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I4R Discussion Paper Series #67


Synøve N. Andersen (University of Oslo), Nicolai T. Borgen (Oslo Metropolitan University), Solveig T. Borgen (University of Oslo), Elisa Brini (University of Oslo), Michael J. Frith (University of Oslo), Alexi Gugushvili (University of Oslo)

Replicating "State Action to Prevent Violence against Women". A Comment on Córdova & Kras (2022)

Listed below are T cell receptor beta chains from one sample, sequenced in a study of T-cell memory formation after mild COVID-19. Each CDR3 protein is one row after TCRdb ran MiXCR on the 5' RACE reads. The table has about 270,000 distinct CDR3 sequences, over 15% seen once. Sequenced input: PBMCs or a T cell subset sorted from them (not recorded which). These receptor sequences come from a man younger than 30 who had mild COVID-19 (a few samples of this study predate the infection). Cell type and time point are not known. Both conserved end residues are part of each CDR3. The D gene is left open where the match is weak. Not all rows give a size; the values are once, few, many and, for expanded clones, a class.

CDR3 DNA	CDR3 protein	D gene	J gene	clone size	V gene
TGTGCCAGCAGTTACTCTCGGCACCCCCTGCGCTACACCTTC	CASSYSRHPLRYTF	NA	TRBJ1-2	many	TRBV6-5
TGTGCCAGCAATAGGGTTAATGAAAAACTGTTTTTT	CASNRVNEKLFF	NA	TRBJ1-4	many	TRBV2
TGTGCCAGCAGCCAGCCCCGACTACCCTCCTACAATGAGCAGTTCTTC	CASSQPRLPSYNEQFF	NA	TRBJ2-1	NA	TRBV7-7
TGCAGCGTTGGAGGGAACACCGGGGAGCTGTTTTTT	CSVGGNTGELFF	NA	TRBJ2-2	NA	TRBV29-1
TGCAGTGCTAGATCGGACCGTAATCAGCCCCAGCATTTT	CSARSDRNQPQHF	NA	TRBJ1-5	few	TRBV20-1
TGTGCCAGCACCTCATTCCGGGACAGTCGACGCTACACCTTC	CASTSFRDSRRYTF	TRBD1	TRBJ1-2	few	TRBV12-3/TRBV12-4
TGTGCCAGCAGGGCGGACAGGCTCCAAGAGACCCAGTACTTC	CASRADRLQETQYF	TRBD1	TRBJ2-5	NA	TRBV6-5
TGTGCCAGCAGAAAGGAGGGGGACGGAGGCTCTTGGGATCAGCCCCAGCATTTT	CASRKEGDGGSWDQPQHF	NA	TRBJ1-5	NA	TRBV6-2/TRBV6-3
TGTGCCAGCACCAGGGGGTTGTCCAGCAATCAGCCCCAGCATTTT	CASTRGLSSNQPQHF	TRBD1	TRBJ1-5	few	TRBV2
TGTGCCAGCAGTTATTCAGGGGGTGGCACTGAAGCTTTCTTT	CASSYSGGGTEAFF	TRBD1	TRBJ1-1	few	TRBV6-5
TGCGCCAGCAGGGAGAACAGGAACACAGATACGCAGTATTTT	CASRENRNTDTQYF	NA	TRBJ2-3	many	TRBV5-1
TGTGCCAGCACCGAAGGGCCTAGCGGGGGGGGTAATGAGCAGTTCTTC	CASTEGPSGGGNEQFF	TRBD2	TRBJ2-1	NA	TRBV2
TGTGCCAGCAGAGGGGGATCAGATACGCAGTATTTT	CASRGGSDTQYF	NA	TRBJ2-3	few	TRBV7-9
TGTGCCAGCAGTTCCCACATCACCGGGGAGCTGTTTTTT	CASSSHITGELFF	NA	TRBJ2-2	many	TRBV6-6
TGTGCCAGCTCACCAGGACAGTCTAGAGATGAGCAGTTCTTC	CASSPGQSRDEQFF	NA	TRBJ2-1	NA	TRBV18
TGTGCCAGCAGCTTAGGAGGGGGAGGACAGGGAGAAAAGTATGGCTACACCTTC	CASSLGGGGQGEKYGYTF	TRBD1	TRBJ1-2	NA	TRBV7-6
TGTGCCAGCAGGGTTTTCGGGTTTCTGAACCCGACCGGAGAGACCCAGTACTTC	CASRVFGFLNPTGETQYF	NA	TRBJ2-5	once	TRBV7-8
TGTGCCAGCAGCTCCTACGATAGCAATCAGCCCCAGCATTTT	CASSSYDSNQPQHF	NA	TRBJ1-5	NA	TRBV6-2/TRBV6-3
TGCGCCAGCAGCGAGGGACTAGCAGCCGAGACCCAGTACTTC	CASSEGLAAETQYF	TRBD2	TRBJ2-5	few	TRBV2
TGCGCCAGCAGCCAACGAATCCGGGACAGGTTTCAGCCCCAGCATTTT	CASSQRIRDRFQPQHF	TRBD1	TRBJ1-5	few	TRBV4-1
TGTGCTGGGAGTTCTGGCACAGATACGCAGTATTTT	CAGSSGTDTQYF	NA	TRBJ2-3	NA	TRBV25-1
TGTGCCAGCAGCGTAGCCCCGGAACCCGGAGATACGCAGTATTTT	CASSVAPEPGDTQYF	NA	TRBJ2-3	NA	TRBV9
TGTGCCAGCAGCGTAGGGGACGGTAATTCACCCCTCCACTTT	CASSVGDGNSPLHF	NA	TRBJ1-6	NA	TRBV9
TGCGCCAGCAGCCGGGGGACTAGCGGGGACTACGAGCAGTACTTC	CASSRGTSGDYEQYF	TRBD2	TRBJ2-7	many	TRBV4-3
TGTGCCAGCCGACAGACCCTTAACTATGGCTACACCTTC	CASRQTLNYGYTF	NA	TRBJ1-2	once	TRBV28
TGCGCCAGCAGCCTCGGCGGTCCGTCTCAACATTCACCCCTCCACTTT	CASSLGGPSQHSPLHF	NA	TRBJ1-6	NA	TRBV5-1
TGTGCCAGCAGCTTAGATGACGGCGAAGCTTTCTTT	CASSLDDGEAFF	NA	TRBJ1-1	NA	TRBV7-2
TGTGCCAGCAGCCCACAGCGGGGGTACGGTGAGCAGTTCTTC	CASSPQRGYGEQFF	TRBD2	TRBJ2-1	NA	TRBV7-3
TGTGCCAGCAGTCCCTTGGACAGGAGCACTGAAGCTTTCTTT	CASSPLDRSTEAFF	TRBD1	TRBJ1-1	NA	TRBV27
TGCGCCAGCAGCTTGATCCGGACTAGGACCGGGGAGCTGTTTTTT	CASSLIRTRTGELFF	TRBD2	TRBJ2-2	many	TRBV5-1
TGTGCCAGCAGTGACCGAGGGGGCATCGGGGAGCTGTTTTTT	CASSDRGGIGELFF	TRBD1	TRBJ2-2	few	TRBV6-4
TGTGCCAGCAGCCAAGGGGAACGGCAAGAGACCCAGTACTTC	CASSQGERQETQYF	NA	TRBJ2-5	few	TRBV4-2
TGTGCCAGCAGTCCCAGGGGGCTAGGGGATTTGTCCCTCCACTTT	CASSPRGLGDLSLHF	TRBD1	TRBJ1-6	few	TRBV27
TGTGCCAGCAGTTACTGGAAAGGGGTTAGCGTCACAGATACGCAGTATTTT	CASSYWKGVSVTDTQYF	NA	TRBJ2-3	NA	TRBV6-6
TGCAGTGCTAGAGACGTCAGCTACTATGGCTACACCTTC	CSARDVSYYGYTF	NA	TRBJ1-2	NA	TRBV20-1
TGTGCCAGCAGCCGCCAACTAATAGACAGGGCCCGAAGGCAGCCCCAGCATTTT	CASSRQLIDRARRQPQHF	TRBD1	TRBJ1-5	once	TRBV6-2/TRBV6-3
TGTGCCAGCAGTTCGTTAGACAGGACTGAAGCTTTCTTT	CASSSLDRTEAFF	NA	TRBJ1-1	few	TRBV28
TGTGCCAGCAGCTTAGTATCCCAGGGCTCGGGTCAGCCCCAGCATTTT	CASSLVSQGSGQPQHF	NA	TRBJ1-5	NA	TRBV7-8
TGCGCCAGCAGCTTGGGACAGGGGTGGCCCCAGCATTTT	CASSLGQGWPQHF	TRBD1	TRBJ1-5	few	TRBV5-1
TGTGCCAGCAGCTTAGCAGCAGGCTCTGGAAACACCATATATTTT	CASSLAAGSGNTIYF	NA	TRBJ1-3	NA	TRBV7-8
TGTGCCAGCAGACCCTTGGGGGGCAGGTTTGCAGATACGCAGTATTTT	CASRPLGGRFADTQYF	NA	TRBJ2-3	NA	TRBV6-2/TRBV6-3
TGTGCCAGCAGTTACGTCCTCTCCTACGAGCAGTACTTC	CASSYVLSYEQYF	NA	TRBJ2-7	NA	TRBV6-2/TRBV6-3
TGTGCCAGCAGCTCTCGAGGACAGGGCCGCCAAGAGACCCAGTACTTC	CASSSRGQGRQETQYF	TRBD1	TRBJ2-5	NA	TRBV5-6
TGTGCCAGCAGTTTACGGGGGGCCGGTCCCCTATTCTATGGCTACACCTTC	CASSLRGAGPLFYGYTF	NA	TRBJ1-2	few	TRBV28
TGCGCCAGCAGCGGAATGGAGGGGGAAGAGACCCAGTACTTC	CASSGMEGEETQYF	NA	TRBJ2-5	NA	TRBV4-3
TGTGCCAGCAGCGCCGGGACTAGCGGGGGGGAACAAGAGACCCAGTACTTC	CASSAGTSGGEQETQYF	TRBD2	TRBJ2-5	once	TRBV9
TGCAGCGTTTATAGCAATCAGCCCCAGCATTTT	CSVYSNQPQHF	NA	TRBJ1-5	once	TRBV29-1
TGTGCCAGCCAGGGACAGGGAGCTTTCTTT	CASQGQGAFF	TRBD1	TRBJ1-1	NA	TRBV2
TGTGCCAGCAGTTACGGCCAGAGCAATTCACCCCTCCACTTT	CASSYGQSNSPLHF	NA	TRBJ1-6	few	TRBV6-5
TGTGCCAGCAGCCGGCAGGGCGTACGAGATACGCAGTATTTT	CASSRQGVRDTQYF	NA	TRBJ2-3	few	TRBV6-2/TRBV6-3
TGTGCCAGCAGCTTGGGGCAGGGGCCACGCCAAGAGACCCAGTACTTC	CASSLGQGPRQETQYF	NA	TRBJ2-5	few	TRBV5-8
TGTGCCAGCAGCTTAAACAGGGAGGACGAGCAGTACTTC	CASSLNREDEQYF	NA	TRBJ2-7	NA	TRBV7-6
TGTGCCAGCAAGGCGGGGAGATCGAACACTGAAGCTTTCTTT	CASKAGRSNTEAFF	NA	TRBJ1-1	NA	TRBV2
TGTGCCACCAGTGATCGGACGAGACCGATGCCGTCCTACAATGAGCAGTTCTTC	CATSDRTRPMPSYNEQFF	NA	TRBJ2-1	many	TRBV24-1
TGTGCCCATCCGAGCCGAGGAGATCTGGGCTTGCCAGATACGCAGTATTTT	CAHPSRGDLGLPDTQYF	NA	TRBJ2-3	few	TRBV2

Córdova and Kras (2022) examine how the existence of a women’s police station (WPS) in the place of residence influences citizens’ attitudes toward gender-based violence in Brazil. In their analytical specification, the authors find that men are more likely to reject violence against women (VAW) and support bystander intervention in municipalities with a WPS, especially if the WPS has been operating for a long time. This paper examines the replicability and robustness of Córdova & Kras’ (2022) findings. First, we reproduce the paper’s main findings and uncover one minor coding error and three estimates that have been reported with the opposite sign compared to that in our reproduction; neither is of consequence for the study’s main results. Second, we test the robustness of the results by (1) recoding one of the main explanatory variables and several of the control variables to account for non-linear trends, (2) using alternative techniques to estimate clustered standard errors, (3) consistently applying a 95% confidence level in the presentation of the results, (4) altering the propensity score matching (PSM) procedure as well as the composition of the variables used in the PSM robustness check, (5) using an alternative technique to test for multicollinearity, (6) excluding potential endogenous control variables, and (7) using an alternative coding for computing margins. Reassuringly, the results are robust to most of these tests. However, two of the robustness checks challenge parts of the paper’s main findings. First, allowing for non-linearity in the effect of time since the establishment of WPS shows (a) a non-linear effect on VAW and (b) no apparent changes in either male or female attitudes over time once the WPS has been established. Second, the inclusion of other variables in the PSM procedure renders part of the main estimates of interest statistically nonsignificant (p<0.1). Our findings highlight the need for further re-analyses and replications for investigating the preventive effects of women’s police stations.